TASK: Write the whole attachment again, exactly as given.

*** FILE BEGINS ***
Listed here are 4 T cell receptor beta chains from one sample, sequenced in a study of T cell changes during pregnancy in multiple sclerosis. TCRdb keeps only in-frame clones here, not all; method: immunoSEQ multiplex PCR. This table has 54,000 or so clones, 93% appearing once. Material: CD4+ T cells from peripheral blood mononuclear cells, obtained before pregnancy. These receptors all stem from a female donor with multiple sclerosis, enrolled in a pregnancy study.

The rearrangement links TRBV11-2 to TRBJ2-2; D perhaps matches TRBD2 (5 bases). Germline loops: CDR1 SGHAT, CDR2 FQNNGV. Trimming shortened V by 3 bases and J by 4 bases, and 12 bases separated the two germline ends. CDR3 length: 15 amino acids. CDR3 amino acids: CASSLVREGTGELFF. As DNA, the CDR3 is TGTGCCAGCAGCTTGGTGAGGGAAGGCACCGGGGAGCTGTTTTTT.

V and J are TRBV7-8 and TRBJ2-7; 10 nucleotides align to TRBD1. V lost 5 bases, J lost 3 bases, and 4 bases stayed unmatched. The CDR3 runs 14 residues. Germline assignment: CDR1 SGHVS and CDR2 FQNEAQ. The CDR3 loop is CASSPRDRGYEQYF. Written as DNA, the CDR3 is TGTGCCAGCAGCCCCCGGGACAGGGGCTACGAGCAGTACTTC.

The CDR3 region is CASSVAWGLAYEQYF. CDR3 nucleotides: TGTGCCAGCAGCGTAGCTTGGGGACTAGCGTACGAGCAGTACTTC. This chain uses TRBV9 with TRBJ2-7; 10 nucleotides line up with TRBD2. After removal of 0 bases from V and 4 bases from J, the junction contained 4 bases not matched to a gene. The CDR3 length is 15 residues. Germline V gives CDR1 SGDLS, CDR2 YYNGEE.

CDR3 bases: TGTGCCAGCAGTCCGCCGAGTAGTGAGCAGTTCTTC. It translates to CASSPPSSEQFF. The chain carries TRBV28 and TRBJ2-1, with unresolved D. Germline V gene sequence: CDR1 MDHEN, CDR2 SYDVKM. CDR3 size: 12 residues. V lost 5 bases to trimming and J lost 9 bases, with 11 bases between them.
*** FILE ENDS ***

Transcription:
Listed here are 4 T cell receptor beta chains from one sample, sequenced in a study of T cell changes during pregnancy in multiple sclerosis. TCRdb keeps only in-frame clones here, not all; method: immunoSEQ multiplex PCR. This table has 54,000 or so clones, 93% appearing once. Material: CD4+ T cells from peripheral blood mononuclear cells, obtained before pregnancy. These receptors all stem from a female donor with multiple sclerosis, enrolled in a pregnancy study.

The rearrangement links TRBV11-2 to TRBJ2-2; D perhaps matches TRBD2 (5 bases). Germline loops: CDR1 SGHAT, CDR2 FQNNGV. Trimming shortened V by 3 bases and J by 4 bases, and 12 bases separated the two germline ends. CDR3 length: 15 amino acids. CDR3 amino acids: CASSLVREGTGELFF. As DNA, the CDR3 is TGTGCCAGCAGCTTGGTGAGGGAAGGCACCGGGGAGCTGTTTTTT.

V and J are TRBV7-8 and TRBJ2-7; 10 nucleotides align to TRBD1. V lost 5 bases, J lost 3 bases, and 4 bases stayed unmatched. The CDR3 runs 14 residues. Germline assignment: CDR1 SGHVS and CDR2 FQNEAQ. The CDR3 loop is CASSPRDRGYEQYF. Written as DNA, the CDR3 is TGTGCCAGCAGCCCCCGGGACAGGGGCTACGAGCAGTACTTC.

The CDR3 region is CASSVAWGLAYEQYF. CDR3 nucleotides: TGTGCCAGCAGCGTAGCTTGGGGACTAGCGTACGAGCAGTACTTC. This chain uses TRBV9 with TRBJ2-7; 10 nucleotides line up with TRBD2. After removal of 0 bases from V and 4 bases from J, the junction contained 4 bases not matched to a gene. The CDR3 length is 15 residues. Germline V gives CDR1 SGDLS, CDR2 YYNGEE.

CDR3 bases: TGTGCCAGCAGTCCGCCGAGTAGTGAGCAGTTCTTC. It translates to CASSPPSSEQFF. The chain carries TRBV28 and TRBJ2-1, with unresolved D. Germline V gene sequence: CDR1 MDHEN, CDR2 SYDVKM. CDR3 size: 12 residues. V lost 5 bases to trimming and J lost 9 bases, with 11 bases between them.